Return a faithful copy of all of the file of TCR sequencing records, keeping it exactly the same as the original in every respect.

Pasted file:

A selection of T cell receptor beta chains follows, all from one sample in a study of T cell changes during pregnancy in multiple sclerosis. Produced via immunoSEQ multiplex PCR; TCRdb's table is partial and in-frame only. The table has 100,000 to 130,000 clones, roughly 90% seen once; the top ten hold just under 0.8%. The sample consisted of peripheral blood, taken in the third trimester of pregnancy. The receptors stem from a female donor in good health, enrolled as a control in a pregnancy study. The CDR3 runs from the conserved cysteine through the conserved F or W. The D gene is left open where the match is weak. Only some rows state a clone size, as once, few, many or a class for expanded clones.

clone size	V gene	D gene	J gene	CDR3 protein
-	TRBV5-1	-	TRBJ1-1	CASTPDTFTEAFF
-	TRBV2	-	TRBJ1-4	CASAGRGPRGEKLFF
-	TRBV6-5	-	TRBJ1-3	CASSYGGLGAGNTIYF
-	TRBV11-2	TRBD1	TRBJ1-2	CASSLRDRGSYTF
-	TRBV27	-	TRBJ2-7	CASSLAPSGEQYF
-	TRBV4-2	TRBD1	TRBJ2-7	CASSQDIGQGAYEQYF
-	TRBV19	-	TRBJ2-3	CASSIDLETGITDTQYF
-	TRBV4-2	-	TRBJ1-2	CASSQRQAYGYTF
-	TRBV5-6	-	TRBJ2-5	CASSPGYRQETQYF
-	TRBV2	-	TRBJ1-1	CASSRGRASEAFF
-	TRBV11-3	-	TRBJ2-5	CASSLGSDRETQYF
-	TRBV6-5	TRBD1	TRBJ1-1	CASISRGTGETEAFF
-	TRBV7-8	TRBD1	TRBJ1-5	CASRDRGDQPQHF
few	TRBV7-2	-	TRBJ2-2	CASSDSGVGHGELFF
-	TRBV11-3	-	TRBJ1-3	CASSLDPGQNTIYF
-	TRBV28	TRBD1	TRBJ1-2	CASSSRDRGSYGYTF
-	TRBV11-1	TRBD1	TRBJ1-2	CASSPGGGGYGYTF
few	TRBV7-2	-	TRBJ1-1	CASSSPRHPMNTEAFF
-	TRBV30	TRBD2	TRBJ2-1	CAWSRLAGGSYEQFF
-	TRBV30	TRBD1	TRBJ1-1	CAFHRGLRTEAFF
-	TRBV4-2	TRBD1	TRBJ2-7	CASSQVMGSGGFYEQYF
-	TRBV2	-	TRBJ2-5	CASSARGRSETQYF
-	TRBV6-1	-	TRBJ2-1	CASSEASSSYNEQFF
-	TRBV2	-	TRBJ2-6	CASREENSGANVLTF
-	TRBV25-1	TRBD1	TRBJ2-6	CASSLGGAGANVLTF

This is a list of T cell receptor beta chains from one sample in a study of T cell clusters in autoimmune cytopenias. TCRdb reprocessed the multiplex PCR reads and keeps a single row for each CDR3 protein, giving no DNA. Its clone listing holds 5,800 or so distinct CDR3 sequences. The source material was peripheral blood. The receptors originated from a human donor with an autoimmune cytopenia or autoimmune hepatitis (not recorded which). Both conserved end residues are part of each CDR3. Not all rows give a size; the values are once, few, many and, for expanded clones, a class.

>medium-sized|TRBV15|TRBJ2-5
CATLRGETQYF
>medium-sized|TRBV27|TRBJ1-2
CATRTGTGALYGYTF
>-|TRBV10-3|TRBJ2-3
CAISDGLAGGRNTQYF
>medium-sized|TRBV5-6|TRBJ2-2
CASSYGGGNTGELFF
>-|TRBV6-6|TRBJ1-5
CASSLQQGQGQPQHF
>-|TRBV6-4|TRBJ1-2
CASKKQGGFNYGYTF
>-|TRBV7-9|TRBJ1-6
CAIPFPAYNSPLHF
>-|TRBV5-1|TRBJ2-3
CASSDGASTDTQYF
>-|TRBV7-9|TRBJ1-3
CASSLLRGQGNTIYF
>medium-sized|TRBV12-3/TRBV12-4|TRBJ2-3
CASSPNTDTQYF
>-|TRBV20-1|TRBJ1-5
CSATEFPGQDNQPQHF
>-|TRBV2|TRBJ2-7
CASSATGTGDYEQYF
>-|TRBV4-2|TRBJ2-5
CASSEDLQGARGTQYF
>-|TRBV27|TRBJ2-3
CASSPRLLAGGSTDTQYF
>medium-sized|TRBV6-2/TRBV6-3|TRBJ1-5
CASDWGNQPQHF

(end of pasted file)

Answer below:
A selection of T cell receptor beta chains follows, all from one sample in a study of T cell changes during pregnancy in multiple sclerosis. Produced via immunoSEQ multiplex PCR; TCRdb's table is partial and in-frame only. The table has 100,000 to 130,000 clones, roughly 90% seen once; the top ten hold just under 0.8%. The sample consisted of peripheral blood, taken in the third trimester of pregnancy. The receptors stem from a female donor in good health, enrolled as a control in a pregnancy study. The CDR3 runs from the conserved cysteine through the conserved F or W. The D gene is left open where the match is weak. Only some rows state a clone size, as once, few, many or a class for expanded clones.

clone size	V gene	D gene	J gene	CDR3 protein
-	TRBV5-1	-	TRBJ1-1	CASTPDTFTEAFF
-	TRBV2	-	TRBJ1-4	CASAGRGPRGEKLFF
-	TRBV6-5	-	TRBJ1-3	CASSYGGLGAGNTIYF
-	TRBV11-2	TRBD1	TRBJ1-2	CASSLRDRGSYTF
-	TRBV27	-	TRBJ2-7	CASSLAPSGEQYF
-	TRBV4-2	TRBD1	TRBJ2-7	CASSQDIGQGAYEQYF
-	TRBV19	-	TRBJ2-3	CASSIDLETGITDTQYF
-	TRBV4-2	-	TRBJ1-2	CASSQRQAYGYTF
-	TRBV5-6	-	TRBJ2-5	CASSPGYRQETQYF
-	TRBV2	-	TRBJ1-1	CASSRGRASEAFF
-	TRBV11-3	-	TRBJ2-5	CASSLGSDRETQYF
-	TRBV6-5	TRBD1	TRBJ1-1	CASISRGTGETEAFF
-	TRBV7-8	TRBD1	TRBJ1-5	CASRDRGDQPQHF
few	TRBV7-2	-	TRBJ2-2	CASSDSGVGHGELFF
-	TRBV11-3	-	TRBJ1-3	CASSLDPGQNTIYF
-	TRBV28	TRBD1	TRBJ1-2	CASSSRDRGSYGYTF
-	TRBV11-1	TRBD1	TRBJ1-2	CASSPGGGGYGYTF
few	TRBV7-2	-	TRBJ1-1	CASSSPRHPMNTEAFF
-	TRBV30	TRBD2	TRBJ2-1	CAWSRLAGGSYEQFF
-	TRBV30	TRBD1	TRBJ1-1	CAFHRGLRTEAFF
-	TRBV4-2	TRBD1	TRBJ2-7	CASSQVMGSGGFYEQYF
-	TRBV2	-	TRBJ2-5	CASSARGRSETQYF
-	TRBV6-1	-	TRBJ2-1	CASSEASSSYNEQFF
-	TRBV2	-	TRBJ2-6	CASREENSGANVLTF
-	TRBV25-1	TRBD1	TRBJ2-6	CASSLGGAGANVLTF

This is a list of T cell receptor beta chains from one sample in a study of T cell clusters in autoimmune cytopenias. TCRdb reprocessed the multiplex PCR reads and keeps a single row for each CDR3 protein, giving no DNA. Its clone listing holds 5,800 or so distinct CDR3 sequences. The source material was peripheral blood. The receptors originated from a human donor with an autoimmune cytopenia or autoimmune hepatitis (not recorded which). Both conserved end residues are part of each CDR3. Not all rows give a size; the values are once, few, many and, for expanded clones, a class.

>medium-sized|TRBV15|TRBJ2-5
CATLRGETQYF
>medium-sized|TRBV27|TRBJ1-2
CATRTGTGALYGYTF
>-|TRBV10-3|TRBJ2-3
CAISDGLAGGRNTQYF
>medium-sized|TRBV5-6|TRBJ2-2
CASSYGGGNTGELFF
>-|TRBV6-6|TRBJ1-5
CASSLQQGQGQPQHF
>-|TRBV6-4|TRBJ1-2
CASKKQGGFNYGYTF
>-|TRBV7-9|TRBJ1-6
CAIPFPAYNSPLHF
>-|TRBV5-1|TRBJ2-3
CASSDGASTDTQYF
>-|TRBV7-9|TRBJ1-3
CASSLLRGQGNTIYF
>medium-sized|TRBV12-3/TRBV12-4|TRBJ2-3
CASSPNTDTQYF
>-|TRBV20-1|TRBJ1-5
CSATEFPGQDNQPQHF
>-|TRBV2|TRBJ2-7
CASSATGTGDYEQYF
>-|TRBV4-2|TRBJ2-5
CASSEDLQGARGTQYF
>-|TRBV27|TRBJ2-3
CASSPRLLAGGSTDTQYF
>medium-sized|TRBV6-2/TRBV6-3|TRBJ1-5
CASDWGNQPQHF